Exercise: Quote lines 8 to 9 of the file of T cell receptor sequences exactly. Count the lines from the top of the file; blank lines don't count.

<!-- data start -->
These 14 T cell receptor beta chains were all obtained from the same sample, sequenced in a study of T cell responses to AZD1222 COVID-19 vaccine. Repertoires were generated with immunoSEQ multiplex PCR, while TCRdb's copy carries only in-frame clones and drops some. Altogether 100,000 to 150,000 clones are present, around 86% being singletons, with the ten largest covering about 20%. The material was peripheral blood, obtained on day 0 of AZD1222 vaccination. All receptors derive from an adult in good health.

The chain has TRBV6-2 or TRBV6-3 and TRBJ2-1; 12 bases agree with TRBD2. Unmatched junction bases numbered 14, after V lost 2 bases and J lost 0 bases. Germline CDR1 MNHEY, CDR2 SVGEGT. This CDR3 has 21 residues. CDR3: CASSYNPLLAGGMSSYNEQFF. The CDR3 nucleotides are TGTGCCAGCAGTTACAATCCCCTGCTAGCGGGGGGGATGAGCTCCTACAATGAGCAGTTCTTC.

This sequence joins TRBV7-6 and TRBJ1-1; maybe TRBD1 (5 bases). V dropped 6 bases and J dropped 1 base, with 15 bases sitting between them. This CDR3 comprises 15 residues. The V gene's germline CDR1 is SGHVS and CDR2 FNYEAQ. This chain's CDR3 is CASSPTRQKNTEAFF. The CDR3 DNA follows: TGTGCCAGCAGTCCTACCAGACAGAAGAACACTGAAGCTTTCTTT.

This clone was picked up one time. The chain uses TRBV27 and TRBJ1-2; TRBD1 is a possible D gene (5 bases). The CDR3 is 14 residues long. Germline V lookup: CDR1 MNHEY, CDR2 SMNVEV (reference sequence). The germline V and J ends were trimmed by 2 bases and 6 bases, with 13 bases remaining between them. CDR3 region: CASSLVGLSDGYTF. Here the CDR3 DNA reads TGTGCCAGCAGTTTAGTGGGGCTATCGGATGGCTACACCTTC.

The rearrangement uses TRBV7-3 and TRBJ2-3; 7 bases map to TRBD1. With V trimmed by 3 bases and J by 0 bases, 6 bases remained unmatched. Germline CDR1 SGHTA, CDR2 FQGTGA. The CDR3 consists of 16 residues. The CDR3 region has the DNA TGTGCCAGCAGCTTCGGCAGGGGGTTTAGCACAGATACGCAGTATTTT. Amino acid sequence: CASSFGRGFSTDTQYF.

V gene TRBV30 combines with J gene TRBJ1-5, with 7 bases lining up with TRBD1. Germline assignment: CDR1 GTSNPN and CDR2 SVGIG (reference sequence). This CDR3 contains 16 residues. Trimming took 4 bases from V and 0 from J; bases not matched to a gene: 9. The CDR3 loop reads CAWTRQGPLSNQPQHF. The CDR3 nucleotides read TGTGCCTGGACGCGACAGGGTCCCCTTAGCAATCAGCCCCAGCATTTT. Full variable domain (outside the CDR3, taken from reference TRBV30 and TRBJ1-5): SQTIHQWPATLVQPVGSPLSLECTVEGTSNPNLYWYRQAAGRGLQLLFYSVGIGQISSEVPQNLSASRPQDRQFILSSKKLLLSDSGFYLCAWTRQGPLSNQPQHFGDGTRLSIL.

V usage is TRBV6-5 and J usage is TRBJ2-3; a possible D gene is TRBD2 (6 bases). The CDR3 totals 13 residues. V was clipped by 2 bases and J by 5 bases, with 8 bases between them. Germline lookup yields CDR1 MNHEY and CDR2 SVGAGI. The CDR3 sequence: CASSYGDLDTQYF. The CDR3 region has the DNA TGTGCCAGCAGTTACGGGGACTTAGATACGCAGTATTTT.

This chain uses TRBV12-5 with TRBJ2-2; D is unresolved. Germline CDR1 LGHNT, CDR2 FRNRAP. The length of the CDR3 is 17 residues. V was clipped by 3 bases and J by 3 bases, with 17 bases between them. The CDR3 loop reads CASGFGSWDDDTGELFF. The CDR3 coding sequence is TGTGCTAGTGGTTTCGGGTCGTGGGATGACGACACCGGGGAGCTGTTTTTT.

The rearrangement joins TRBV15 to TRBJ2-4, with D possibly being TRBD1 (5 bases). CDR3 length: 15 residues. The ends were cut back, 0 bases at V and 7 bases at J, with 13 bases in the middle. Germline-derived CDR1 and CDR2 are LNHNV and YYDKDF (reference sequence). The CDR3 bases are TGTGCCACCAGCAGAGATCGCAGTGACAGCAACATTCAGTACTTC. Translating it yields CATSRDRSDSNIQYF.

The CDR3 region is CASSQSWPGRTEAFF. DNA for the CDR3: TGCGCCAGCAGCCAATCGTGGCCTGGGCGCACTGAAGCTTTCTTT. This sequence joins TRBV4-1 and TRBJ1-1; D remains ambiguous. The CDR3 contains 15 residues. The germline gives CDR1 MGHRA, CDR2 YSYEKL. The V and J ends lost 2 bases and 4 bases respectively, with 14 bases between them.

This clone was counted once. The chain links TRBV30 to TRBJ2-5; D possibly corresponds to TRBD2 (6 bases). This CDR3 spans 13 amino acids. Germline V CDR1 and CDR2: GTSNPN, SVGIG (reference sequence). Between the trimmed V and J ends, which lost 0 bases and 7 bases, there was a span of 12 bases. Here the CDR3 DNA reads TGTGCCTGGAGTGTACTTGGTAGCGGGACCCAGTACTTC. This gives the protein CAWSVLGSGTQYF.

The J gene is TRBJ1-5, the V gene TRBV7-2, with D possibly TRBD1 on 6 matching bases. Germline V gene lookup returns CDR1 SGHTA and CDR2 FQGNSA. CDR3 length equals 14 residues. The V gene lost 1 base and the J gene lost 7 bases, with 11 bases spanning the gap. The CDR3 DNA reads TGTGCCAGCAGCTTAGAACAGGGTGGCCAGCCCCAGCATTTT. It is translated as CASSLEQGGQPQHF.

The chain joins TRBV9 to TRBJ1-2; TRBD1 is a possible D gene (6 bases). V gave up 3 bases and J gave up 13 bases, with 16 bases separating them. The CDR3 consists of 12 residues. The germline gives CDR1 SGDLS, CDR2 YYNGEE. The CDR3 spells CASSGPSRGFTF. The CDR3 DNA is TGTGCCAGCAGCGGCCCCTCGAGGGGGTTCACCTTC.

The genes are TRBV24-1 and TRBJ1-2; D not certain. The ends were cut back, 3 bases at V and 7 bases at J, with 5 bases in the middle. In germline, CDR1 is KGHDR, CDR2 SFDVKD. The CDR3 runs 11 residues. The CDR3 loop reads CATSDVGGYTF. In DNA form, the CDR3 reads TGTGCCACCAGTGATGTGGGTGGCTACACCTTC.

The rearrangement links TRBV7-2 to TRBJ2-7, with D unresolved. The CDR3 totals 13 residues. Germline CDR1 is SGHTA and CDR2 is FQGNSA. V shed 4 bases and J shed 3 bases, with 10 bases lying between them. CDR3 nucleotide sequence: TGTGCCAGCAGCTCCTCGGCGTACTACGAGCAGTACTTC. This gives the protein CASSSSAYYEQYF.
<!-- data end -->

This chain uses TRBV12-5 with TRBJ2-2; D is unresolved. Germline CDR1 LGHNT, CDR2 FRNRAP. The length of the CDR3 is 17 residues. V was clipped by 3 bases and J by 3 bases, with 17 bases between them. The CDR3 loop reads CASGFGSWDDDTGELFF. The CDR3 coding sequence is TGTGCTAGTGGTTTCGGGTCGTGGGATGACGACACCGGGGAGCTGTTTTTT.

The rearrangement joins TRBV15 to TRBJ2-4, with D possibly being TRBD1 (5 bases). CDR3 length: 15 residues. The ends were cut back, 0 bases at V and 7 bases at J, with 13 bases in the middle. Germline-derived CDR1 and CDR2 are LNHNV and YYDKDF (reference sequence). The CDR3 bases are TGTGCCACCAGCAGAGATCGCAGTGACAGCAACATTCAGTACTTC. Translating it yields CATSRDRSDSNIQYF.